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The Secret River | Photo: Heidrun Löhr The Secret River | Photo: Heidrun Löhr

Five reasons to see The Secret River

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An urgent, searing Australian story told by a world-renowned Australian theatre company. We give you five reasons why Sydney Theatre Company's The Secret River should be on your must-see list this August.

1. Sydney Theatre Company

Founded in 1978, Sydney Theatre Company is a major force in Australian theatre. The European premiere of The Secret River marks their first appearance in Scotland and their International Festival debut.

They’ve got a seriously impressive international track record of collaborators: Benedict Andrews, Michael Blakemore, Howard Davies, Declan Donnellan, Philip Seymour Hoffman, Liv Ullmann, Steven Soderbergh and Tamás Ascher have all worked with the company in recent years, to name just a few. They've also launched and fostered the theatre careers of many of Australia's internationally renowned artists including Mel Gibson, Judy Davis, Hugo Weaving, Toni Collette, Rose Byrne and Cate Blanchett.

These days, the company is dedicated to producing Australian works of ambition and scale, creating and sharing stories with artists and audiences that provide opportunities for reflection, revelation and joy.

2. An award-winning, five-star production

A sold-out hit when it premiered in 2013, The Secret River was heralded as 'a stunning, shattering piece of theatre that goes to the heart of our history' by The Sunday Telegraph, ‘one of the most brilliant and important plays Australia has ever produced’ by Arts Hub and won six Helpmann Awards - which celebrate the performing arts in Australia - including Best Play, Best Direction and Best New Australian Work.

Kate Grenville's The Secret River is widely considered to be one of the most important Australian novels of the 21st century. Drawing on her own family's history, it evoked a great sense of time and place and the meeting of two completely different cultures, and documented the early history of colonialism in Australia. Playwright Andrew Bovell's adaptation has transformed the novel into a deeply moving, unflinching journey into Australia’s dark history, charting the story of two families divided by culture and land.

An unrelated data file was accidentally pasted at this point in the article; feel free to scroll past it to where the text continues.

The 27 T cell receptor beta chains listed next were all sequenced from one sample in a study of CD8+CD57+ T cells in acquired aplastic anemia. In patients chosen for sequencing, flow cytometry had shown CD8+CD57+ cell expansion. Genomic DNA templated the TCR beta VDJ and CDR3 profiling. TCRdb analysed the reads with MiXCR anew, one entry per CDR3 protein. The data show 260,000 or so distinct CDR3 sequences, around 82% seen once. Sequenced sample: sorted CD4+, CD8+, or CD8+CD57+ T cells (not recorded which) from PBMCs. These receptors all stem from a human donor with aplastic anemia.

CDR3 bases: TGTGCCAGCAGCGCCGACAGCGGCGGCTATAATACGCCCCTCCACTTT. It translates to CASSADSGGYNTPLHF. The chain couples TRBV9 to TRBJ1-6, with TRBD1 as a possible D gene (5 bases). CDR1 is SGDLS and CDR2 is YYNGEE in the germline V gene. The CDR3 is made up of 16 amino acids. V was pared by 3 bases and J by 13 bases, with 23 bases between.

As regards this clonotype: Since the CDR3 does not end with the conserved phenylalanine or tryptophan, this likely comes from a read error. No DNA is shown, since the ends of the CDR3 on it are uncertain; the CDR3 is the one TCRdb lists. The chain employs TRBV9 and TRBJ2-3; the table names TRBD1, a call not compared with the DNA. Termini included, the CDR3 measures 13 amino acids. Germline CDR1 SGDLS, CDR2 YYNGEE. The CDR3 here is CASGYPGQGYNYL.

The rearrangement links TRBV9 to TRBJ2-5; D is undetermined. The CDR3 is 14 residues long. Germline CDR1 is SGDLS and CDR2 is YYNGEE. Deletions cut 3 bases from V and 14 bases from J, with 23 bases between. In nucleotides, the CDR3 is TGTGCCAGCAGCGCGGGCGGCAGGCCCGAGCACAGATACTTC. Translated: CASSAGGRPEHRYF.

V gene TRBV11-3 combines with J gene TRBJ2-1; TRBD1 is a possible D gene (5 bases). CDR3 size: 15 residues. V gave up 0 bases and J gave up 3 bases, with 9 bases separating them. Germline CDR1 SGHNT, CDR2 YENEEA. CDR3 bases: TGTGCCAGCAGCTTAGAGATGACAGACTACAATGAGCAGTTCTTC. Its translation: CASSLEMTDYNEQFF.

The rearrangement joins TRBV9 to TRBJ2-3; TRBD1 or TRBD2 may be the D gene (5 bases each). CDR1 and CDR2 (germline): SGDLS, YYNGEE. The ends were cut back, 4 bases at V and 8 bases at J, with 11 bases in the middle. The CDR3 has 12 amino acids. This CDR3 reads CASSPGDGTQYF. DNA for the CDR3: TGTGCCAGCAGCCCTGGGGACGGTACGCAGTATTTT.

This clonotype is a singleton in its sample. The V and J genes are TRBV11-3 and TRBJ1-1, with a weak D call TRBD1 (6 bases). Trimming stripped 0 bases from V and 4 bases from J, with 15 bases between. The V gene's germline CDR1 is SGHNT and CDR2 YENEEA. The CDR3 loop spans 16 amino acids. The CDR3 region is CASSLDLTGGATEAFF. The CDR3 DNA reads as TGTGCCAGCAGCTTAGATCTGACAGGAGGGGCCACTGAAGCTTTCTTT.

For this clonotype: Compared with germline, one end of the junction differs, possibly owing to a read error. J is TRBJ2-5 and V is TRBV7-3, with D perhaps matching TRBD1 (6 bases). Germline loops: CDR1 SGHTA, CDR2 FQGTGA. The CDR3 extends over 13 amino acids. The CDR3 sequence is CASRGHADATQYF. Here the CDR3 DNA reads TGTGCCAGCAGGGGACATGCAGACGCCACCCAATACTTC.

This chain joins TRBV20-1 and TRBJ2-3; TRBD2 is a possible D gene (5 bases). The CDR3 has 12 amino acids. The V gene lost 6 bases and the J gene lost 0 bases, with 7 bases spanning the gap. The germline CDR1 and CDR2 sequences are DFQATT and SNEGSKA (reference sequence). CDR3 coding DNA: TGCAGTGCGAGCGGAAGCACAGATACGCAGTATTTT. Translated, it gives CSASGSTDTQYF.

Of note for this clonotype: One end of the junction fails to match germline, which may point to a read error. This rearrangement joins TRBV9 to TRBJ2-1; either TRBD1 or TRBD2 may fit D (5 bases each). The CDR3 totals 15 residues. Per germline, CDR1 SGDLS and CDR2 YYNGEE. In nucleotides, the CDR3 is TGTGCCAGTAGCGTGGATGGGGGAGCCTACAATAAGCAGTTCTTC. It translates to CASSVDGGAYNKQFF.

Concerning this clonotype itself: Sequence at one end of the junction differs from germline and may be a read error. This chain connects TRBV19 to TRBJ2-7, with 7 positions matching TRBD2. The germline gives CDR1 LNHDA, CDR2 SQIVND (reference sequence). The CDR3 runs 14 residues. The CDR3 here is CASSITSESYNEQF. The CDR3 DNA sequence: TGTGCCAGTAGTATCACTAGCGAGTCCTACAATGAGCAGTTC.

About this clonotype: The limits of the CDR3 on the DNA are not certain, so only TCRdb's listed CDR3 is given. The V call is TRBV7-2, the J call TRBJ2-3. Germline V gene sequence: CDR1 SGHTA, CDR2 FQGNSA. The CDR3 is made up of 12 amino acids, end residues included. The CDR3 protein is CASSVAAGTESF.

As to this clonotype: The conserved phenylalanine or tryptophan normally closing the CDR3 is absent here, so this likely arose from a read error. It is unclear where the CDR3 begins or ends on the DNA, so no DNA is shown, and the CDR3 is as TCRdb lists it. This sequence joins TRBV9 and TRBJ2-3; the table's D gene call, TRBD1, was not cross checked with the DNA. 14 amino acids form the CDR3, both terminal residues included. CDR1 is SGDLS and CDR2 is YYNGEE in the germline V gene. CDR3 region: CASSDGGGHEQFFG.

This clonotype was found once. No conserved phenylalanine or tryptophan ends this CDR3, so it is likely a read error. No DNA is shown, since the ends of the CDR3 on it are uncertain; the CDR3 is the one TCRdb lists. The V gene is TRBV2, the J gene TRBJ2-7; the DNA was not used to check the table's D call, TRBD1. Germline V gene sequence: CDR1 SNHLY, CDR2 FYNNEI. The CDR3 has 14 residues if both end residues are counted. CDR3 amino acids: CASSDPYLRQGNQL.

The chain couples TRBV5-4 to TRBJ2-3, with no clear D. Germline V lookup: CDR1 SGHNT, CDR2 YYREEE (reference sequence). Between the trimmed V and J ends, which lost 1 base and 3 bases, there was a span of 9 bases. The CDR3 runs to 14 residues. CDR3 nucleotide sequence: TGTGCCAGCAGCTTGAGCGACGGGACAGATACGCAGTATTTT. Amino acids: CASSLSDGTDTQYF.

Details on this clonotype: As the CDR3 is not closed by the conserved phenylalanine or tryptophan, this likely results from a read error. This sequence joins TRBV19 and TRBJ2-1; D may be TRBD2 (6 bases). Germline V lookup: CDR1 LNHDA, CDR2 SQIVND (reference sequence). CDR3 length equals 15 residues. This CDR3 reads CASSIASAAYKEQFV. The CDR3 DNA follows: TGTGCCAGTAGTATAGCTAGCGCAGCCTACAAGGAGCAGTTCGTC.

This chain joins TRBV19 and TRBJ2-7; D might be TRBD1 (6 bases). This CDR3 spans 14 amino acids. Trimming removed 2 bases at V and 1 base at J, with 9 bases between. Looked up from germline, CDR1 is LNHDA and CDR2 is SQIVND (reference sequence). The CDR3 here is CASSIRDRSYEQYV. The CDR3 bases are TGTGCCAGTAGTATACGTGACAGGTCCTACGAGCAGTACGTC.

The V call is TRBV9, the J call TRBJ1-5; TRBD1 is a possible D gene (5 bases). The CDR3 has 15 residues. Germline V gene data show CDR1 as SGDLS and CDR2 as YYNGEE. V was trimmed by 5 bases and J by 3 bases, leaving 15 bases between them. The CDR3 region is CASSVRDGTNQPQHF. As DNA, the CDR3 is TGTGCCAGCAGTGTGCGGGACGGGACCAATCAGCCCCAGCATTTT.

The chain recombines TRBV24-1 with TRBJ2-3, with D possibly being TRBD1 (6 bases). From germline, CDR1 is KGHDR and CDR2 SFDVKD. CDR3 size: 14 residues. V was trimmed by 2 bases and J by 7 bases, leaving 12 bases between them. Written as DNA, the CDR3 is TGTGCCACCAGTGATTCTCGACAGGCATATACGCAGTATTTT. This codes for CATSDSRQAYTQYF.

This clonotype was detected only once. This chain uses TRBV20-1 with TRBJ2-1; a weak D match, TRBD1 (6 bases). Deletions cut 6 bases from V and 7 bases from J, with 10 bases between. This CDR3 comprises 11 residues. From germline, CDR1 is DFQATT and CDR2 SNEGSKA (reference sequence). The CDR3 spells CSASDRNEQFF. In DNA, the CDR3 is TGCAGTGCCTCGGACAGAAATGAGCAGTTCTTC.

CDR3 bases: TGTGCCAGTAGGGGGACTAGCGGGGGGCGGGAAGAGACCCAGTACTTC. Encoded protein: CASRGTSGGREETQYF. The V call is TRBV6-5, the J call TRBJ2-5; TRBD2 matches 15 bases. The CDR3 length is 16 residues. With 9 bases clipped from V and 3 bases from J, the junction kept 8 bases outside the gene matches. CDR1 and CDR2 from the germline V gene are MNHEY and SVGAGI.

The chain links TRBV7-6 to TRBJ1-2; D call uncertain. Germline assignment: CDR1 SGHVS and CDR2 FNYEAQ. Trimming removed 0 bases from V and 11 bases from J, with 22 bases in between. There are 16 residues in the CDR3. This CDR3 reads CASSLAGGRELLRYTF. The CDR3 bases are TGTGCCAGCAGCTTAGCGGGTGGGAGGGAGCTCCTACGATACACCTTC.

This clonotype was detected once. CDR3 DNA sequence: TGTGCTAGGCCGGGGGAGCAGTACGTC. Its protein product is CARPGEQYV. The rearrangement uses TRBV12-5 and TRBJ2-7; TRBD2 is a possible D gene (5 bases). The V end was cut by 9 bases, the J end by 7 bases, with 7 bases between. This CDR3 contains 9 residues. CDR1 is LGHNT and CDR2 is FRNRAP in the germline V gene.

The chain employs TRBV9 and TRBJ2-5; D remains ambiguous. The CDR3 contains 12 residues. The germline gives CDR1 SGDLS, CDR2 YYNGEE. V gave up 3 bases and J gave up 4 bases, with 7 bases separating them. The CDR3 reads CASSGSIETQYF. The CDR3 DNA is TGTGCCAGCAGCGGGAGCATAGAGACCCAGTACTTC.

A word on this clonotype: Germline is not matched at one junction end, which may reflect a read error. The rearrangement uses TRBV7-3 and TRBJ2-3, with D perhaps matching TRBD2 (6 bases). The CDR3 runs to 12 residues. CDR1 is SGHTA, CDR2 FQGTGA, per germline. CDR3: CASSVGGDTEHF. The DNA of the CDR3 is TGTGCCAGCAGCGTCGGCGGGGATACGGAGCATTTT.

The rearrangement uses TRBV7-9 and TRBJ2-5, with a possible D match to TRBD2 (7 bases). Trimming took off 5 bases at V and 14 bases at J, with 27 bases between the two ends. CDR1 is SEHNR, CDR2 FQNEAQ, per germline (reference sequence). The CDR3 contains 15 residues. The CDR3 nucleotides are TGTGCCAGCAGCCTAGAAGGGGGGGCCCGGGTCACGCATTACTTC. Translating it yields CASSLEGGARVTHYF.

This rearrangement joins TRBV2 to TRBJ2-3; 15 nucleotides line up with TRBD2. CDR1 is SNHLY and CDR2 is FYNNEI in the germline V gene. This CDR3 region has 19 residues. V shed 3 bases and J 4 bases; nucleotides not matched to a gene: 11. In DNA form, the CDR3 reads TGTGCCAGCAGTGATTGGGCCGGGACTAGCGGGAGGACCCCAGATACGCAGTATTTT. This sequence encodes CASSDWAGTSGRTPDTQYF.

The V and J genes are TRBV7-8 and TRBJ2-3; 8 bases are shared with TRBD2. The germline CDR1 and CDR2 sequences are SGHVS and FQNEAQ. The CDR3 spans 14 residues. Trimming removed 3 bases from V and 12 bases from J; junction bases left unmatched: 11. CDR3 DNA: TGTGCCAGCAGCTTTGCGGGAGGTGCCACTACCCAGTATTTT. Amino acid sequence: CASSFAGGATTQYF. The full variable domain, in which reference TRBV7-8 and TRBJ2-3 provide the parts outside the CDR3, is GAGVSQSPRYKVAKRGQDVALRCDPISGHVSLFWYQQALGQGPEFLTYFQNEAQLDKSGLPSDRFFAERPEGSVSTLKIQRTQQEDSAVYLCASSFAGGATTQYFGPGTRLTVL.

3. A team of Aboriginal and Australian cast and creatives

This hauntingly poetic production was conceived in collaboration with Aboriginal artists and is performed in Dharug as well as English.

Stephen Page, Artistic Associate of The Secret River and Artistic Director of Bangarra Dance Theatre, talks us through what it means to the people of Australia to have created the work, and how art and storytelling can be used as a medicine to heal a nation.

4. The beautifully striking set

The set, richly imagined by Stephen Curtis, and centred around a towering eucalyptus tree, metres of cloth and a burning campfire, conjures an evocative visual impression of the Hawkesbury River and was described as ‘astonishingly beautiful to look at’ by Australia's Sun Herald.

Curtis was inspired by a line where one of the main characters describes the river as a church. The designer then took his lead from that to create a spiritual space full of light. 

‘The one particular idea that struck me very powerfully was when the white family arrive on the river, that they arrive as foreigners in that space and they kind of mess it up. I talked to Neil about the way in which the Thornhill’s could literally leave dirty footprints on the floor as they made their first steps into the world of the river.’ 

Curtis felt it was extremely important for the two families within the story to occupy the space equally at the same time, creating a sense of balance. His creation of the shared campfire helped to bring this into focus.

Costume designer Tess Schofield also felt it was really important to involve the actors in the creative process of developing their character. She worked closely with them to create costumes that would be appropriate for the complex and sensitive text, using the designs and textures to link the humanity with the landscape and link all of the human beings with each other in the world.

5. Live music by Iain Grandage

‘Grandage's exquisite music almost becomes another character and certainly heightens the sense of ritual’ Sydney Morning Herald

Iain Grandage is best-known for his compositions for theatre and dance having worked with nearly every major theatre company in Australia. He has an extensive track record of collaborating with indigenous artists from across Australia and is also a long-time collaborator with previous International Festival artist Meow Meow. 

Grandage drew inspiration from the book while writing the score, evoking a sound in his consciousness of traditional folk songs. During his composition process, he ‘tried to maintain forward momentum in the score, as Kate so beautifully does in her book, and Andrew Bovell does in his adaption.

Grandage went on to win two Helpmann Awards for Best Music Production and Best Music Score for his original music and work with the cast of The Secret River.


Sydney Theatre Company's production of The Secret River comes to the International Festival on 2-11 August 2019.

The Secret River © Ryan Buchanan

Book tickets for The Secret River

James Mc Ardle In Peter Gynt © Manuel Harlan 3

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